2. Seasonal – My son is in Connecticut, close to New York, where hurricane Sandy is brewing.  Last year there was a hurricane when we dropped him off in the early fall.  Suffice it to say, there will be rainy days at his school, so I sent an umbrella (in his school colors).  Simple, but not the kind of thing he generally thinks of needing, until he needs it.  I also included some Halloween treats and accessories in his school colors (candy, hair dye & face paint).  I figure he can use the face paint and hair dye for athletic events if not for Halloween.
  3. Mother Love – I always send a “Congratulations” card with a note inside telling them how proud I am of them.  There is always something you can find to congratulate them on, whether it be working through a room-mate problem, a test score, showing leadership in a group….anything.  In this case it was a high score on his Econ. exam.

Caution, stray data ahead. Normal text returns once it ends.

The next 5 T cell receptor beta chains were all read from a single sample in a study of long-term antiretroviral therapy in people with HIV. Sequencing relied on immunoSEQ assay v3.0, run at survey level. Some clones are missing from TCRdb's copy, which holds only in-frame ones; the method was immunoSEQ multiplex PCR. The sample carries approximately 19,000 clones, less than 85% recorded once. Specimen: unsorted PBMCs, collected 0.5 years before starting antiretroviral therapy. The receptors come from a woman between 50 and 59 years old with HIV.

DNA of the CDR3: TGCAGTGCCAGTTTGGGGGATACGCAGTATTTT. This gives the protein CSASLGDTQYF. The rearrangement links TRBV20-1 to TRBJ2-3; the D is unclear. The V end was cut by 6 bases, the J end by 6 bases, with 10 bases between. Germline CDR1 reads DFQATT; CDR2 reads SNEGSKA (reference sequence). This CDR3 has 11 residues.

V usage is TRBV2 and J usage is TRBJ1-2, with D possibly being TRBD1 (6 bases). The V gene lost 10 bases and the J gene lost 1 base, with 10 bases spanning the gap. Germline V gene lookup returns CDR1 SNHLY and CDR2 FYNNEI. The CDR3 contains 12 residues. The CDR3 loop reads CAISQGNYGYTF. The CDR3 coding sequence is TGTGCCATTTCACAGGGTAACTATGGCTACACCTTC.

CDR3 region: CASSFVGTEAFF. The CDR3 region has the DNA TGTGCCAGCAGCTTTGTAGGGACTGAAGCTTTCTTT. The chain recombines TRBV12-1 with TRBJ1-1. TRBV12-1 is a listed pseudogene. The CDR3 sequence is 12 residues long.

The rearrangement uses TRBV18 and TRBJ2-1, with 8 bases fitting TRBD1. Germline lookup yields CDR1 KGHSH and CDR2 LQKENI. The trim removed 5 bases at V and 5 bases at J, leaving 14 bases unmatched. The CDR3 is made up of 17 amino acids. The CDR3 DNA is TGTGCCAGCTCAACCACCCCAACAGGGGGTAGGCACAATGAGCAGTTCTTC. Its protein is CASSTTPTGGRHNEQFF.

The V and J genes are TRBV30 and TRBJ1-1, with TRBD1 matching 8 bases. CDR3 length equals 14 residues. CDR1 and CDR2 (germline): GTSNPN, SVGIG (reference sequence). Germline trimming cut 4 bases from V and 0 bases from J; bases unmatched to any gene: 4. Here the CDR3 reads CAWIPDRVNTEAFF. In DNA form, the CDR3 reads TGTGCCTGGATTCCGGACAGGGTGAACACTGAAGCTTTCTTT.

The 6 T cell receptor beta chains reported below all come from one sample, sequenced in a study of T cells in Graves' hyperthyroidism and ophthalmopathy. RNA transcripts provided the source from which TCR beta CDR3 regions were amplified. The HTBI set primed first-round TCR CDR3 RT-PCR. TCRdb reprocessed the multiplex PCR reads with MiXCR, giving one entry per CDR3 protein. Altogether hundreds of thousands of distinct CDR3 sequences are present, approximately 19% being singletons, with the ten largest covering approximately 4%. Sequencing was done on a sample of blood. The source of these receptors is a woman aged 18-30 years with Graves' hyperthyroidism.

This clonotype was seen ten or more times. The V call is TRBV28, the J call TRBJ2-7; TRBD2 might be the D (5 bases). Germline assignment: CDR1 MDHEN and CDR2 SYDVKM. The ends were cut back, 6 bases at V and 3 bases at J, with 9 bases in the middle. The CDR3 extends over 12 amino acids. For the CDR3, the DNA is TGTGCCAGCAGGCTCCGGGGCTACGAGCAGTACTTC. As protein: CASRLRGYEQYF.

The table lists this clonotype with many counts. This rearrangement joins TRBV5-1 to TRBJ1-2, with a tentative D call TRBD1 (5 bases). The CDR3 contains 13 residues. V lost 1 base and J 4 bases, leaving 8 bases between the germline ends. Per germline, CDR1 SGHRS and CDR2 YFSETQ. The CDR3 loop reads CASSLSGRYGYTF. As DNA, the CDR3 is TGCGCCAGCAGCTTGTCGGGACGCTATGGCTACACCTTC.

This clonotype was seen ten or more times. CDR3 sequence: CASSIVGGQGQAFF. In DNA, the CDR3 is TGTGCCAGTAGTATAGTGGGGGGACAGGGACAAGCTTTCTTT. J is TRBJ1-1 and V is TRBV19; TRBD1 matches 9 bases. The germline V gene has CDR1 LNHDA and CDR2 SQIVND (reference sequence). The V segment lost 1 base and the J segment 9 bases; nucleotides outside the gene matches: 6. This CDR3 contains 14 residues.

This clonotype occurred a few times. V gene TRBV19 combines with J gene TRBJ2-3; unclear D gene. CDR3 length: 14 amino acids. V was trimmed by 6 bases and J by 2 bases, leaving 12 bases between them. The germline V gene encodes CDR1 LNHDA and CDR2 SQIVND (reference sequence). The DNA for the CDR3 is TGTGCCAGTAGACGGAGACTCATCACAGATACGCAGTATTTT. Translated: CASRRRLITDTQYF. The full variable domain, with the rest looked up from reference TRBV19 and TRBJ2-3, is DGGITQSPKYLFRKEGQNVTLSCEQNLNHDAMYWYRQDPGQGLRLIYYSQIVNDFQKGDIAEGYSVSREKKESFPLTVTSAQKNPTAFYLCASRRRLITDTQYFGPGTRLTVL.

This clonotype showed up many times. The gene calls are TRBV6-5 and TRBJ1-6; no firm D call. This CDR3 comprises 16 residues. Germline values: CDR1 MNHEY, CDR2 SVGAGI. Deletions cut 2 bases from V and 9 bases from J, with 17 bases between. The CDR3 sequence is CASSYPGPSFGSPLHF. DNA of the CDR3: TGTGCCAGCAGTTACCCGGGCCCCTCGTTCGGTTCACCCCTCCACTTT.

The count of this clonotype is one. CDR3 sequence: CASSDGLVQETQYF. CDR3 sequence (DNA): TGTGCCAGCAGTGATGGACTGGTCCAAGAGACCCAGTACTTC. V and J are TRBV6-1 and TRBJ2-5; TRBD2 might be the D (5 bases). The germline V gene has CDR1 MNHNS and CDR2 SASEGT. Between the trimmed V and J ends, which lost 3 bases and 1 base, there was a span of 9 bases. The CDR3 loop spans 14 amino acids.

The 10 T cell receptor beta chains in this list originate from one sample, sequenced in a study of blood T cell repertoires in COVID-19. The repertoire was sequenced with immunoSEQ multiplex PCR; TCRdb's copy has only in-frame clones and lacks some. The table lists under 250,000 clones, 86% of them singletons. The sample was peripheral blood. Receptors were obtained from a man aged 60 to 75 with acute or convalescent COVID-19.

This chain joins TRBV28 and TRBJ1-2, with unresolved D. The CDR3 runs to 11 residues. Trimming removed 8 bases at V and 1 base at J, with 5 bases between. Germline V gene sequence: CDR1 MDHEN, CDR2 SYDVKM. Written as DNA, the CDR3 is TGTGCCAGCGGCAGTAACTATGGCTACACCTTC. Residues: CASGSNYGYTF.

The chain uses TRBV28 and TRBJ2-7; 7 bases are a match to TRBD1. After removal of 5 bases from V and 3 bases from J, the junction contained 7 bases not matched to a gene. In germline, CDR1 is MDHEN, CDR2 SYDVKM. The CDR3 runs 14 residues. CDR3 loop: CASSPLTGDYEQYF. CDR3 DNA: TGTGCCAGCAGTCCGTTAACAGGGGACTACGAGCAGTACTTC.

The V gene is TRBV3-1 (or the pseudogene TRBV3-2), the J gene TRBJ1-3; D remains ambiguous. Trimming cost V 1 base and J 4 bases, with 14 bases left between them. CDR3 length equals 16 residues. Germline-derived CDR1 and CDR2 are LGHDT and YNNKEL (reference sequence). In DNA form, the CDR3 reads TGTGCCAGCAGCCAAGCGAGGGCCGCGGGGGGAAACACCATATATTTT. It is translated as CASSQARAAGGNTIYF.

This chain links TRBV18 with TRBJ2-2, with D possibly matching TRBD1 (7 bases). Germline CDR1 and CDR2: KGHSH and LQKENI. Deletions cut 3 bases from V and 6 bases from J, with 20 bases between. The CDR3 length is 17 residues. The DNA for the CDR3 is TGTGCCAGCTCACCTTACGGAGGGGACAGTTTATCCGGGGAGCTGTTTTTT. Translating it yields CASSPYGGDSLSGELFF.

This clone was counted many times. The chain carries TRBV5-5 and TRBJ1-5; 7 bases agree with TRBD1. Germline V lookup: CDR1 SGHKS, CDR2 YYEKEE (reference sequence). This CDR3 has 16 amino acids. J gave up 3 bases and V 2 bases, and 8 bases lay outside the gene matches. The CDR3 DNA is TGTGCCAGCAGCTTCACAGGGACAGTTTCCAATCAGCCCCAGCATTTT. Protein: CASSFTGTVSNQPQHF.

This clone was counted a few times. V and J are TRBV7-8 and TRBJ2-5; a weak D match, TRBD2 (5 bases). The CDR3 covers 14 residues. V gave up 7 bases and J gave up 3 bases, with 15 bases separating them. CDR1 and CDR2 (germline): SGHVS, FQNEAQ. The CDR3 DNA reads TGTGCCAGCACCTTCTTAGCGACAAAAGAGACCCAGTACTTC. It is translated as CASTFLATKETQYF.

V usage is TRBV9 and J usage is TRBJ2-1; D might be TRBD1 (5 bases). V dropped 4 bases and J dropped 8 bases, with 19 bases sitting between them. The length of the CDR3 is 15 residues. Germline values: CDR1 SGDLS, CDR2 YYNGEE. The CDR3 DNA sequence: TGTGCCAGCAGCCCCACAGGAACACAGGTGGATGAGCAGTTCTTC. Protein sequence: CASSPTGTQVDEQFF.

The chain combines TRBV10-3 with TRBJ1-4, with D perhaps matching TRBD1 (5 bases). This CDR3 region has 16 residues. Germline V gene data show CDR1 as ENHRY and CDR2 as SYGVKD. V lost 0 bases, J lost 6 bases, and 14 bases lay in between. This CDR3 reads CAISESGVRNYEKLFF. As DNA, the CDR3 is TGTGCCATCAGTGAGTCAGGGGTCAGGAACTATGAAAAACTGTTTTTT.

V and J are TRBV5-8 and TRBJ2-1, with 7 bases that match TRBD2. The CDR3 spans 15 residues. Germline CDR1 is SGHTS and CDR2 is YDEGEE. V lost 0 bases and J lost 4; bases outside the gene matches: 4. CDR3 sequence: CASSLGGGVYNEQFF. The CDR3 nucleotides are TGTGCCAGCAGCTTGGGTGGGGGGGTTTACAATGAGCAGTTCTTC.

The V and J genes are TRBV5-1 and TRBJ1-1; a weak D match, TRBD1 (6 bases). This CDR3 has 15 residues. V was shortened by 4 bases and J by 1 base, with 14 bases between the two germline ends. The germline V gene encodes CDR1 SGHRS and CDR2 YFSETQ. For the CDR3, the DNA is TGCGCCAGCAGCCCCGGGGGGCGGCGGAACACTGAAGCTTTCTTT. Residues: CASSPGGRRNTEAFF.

4. Light Reading Material – My son is on the golf team and is tall and thin.  He’s always interested in nutrition and workouts relevant to his sport, so I usually send him related magazines for reading in his down time.
  5. Sentimental Stuff  – This can be tricky, and I’m not sure how this is going to play.  I framed a photo I had of his girlfriend and he at prom.  He doesn’t currently have any framed photos at school, but he does at home.  He’s either going to really appreciate this or be mad at me for making some kind of assumption.  I’ll get back to you on this.
  6. Clothing/Accessories – I’ve sent a swim suit in spring and tennis shoes in fall, neither of which was a hit.  This time I’m sticking to a lapel pin of his father’s that I have seen him eyeball before.
  7. Money – Goes without saying.  Always appreciated.  I don’t generally send  a lot of money because this is a time in their life where they need to learn the value of money and the price of everyday essentials.  It’s always welcome however.